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Emotional Intelligence and Law Enforcement: An Overdue Conversation

The views expressed are those of the author and do not necessarily reflect the views of ASPA as an organization.

By Matt Selker
December 9, 2014

My article this month is motivated by the recent shooting deaths of Michael Brown by a police officer in Ferguson, Missouri, 12 year-old Tamir Rice by a police officer in Cleveland, Ohio and Eric Gardner by a police officer in New York City. In no manner is this article designed to pass judgment on any involved or take a particular side to the arguments, rather to shine light on the urgent, imperativeĀ  need for educating law enforcement, and those in public safety or public service and more, on the use of emotional intelligence (Ei) competencies.

 

The past few weeks have been very emotional for many Americans. As a nation, we have been dealing with the loss resulting from the chaos in Ferguson, Missouri and Cleveland, Ohio. In both cases, two young men lost their lives at the hands of poor choice and law enforcement. Both situations were stress-filled, chaotic events filled with stress, anxiety and riddled with poor choices.

Neurologically, we know that when a situation or environment is filled with what is called negative emotional attractors (NEA); our human brain is unable to innovate, process information efficiently, often resulting in lackluster outputs and/or performance. As Anita Howard, Ph.D. explains it in her ground breaking research on the NEA, these emotions influence adaptive change in a negative way; catalyzing a defensive response.

NEA’s activate the sympathetic nervous system (SNS) which helps us deal with stress and threats; it helps us protect ourselves. It pulls us toward defensive posturing that result in the adaptive response to situations, behaviors or otherwise that threaten our safety and require us to protect ourselves.

When this occurs, cortisol, a glucocorticoid or steroid hormone, is abundantly released in our system as it cooperates with its partner epinephrine. Among other degenerative outcomes related to excessive cortisol release, we tend to experience:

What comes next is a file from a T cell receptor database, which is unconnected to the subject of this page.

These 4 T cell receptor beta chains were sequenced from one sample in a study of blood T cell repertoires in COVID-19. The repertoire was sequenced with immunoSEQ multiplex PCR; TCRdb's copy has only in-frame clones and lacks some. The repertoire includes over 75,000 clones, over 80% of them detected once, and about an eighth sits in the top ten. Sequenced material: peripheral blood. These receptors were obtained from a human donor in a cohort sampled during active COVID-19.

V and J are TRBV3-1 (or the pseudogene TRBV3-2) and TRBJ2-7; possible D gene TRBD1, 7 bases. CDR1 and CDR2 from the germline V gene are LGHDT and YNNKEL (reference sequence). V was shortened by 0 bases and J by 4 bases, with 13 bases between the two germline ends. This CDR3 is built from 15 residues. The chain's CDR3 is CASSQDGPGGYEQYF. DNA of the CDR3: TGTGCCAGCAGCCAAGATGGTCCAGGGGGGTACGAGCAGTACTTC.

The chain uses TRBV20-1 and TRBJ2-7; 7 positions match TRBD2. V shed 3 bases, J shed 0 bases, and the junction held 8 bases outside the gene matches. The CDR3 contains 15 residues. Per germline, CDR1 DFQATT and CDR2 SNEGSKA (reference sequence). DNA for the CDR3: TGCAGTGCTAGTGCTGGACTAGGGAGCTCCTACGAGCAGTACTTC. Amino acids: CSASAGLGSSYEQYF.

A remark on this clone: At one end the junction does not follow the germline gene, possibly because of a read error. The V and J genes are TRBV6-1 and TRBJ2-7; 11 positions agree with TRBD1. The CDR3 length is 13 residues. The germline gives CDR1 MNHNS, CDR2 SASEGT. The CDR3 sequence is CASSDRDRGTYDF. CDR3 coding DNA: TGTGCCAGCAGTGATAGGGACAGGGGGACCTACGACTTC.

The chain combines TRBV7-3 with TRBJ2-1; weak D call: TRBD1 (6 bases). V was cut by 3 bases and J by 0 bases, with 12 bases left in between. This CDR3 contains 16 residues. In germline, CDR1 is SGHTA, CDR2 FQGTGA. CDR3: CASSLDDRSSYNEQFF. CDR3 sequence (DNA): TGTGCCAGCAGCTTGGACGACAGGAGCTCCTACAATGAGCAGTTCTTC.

• Decrease in our peripheral vision.
  • Difficulty in cognitive processing.
  • Inability to handle complex tasks.
  • Difficulty to think about new or possible alternatives to a situation.
  • Inability to think ‘outside the box.’

It goes without saying, all these characteristics are extremely important to anyone, perhaps none more important than law enforcement as they handle stressful situation daily.

Selker decEmotional intelligence (Ei) is the ability to understand, appreciate and manage your emotions and to do the same with those around you. Dan Goleman, a leading subject matter authority, suggests emotional intelligence refers to the capacity for recognizing our own feelings and those of others, for motivating ourselves, and for managing emotions well in ourselves and in our relationships. In summary, Ei calls on our ability to harness our emotions for use in ways that add value, as opposed to detracting value, from relationships and situations.

Ei includes the ability to be self-aware (to identify your emotions and how those emotions influence yourself, situational outcomes and others around you), self-management (the ability to use the emotions you’re experiencing, or call on other emotions, to problem solve or think of alternative outcomes for the situation), social-awareness (using skills like empathy, mindfulness and more to understand the emotions of those you’re interacting with or those around you) and relationship-management (the ability to manage the emotions of others to resolve conflict, build bonds, collaborate, influence and develop others). One of the nice things about Ei is that unlike intelligence quotient (IQ), humans are able to develop their Ei through education, practice and intentional change.